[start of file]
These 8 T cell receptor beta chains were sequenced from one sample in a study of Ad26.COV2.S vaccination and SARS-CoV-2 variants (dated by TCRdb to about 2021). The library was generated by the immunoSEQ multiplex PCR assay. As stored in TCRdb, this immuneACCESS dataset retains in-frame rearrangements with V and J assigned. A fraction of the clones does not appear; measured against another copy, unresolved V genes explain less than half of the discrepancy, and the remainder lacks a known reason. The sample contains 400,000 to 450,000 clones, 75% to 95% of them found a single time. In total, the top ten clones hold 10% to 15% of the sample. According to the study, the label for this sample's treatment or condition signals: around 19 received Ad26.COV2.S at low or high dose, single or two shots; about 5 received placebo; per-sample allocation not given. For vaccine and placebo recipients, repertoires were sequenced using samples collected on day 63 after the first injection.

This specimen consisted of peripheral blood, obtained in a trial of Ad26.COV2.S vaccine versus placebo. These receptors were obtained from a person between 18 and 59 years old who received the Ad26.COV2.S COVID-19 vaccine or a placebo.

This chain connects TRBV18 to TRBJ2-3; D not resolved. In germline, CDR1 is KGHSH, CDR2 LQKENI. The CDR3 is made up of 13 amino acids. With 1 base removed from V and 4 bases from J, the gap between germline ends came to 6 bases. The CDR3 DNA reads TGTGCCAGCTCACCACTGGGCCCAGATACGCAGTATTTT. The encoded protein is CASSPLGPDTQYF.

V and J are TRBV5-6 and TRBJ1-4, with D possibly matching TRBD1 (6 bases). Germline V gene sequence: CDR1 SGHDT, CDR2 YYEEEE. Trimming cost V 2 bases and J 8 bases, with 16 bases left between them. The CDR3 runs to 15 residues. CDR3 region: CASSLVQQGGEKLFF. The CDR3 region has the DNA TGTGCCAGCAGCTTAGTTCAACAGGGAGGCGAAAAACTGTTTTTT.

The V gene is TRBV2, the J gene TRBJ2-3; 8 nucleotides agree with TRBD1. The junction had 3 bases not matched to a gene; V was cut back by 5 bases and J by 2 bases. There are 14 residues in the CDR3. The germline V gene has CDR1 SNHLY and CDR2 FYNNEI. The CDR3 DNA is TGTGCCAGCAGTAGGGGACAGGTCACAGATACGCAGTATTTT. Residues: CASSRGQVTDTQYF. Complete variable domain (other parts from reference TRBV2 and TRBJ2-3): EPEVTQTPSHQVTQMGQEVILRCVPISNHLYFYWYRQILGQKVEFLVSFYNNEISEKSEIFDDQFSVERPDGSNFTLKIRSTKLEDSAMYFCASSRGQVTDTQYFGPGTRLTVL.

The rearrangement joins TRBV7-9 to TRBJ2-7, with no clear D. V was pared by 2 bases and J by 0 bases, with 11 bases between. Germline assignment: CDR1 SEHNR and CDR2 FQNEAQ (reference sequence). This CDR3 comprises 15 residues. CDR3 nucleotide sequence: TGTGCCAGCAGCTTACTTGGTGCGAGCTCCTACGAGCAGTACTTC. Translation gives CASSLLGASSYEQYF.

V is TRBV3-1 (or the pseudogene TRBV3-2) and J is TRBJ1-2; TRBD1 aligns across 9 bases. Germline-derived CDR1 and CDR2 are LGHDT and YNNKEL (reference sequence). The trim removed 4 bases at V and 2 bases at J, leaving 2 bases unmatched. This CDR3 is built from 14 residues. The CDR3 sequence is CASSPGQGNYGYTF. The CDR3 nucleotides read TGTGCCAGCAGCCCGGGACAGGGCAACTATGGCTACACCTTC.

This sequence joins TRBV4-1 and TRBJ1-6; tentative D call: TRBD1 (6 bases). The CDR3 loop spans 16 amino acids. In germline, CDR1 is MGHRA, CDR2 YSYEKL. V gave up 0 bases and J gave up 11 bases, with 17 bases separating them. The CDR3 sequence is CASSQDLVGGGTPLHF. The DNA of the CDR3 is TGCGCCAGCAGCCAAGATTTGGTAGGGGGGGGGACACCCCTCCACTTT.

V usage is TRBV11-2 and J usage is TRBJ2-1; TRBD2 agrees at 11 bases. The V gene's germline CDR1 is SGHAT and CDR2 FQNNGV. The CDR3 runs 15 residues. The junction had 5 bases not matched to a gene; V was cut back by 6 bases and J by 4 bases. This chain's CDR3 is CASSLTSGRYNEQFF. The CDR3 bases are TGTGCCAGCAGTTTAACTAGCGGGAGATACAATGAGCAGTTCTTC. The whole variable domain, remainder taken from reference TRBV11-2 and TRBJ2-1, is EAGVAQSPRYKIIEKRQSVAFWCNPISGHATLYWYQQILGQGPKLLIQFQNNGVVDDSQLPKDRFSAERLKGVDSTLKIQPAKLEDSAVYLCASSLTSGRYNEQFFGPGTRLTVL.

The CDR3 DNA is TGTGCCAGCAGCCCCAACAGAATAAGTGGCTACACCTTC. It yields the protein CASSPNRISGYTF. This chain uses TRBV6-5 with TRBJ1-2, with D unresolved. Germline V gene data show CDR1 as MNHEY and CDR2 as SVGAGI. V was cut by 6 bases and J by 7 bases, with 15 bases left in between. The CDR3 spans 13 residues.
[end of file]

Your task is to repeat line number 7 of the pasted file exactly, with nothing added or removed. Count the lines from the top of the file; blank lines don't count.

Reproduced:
V is TRBV3-1 (or the pseudogene TRBV3-2) and J is TRBJ1-2; TRBD1 aligns across 9 bases. Germline-derived CDR1 and CDR2 are LGHDT and YNNKEL (reference sequence). The trim removed 4 bases at V and 2 bases at J, leaving 2 bases unmatched. This CDR3 is built from 14 residues. The CDR3 sequence is CASSPGQGNYGYTF. The CDR3 nucleotides read TGTGCCAGCAGCCCGGGACAGGGCAACTATGGCTACACCTTC.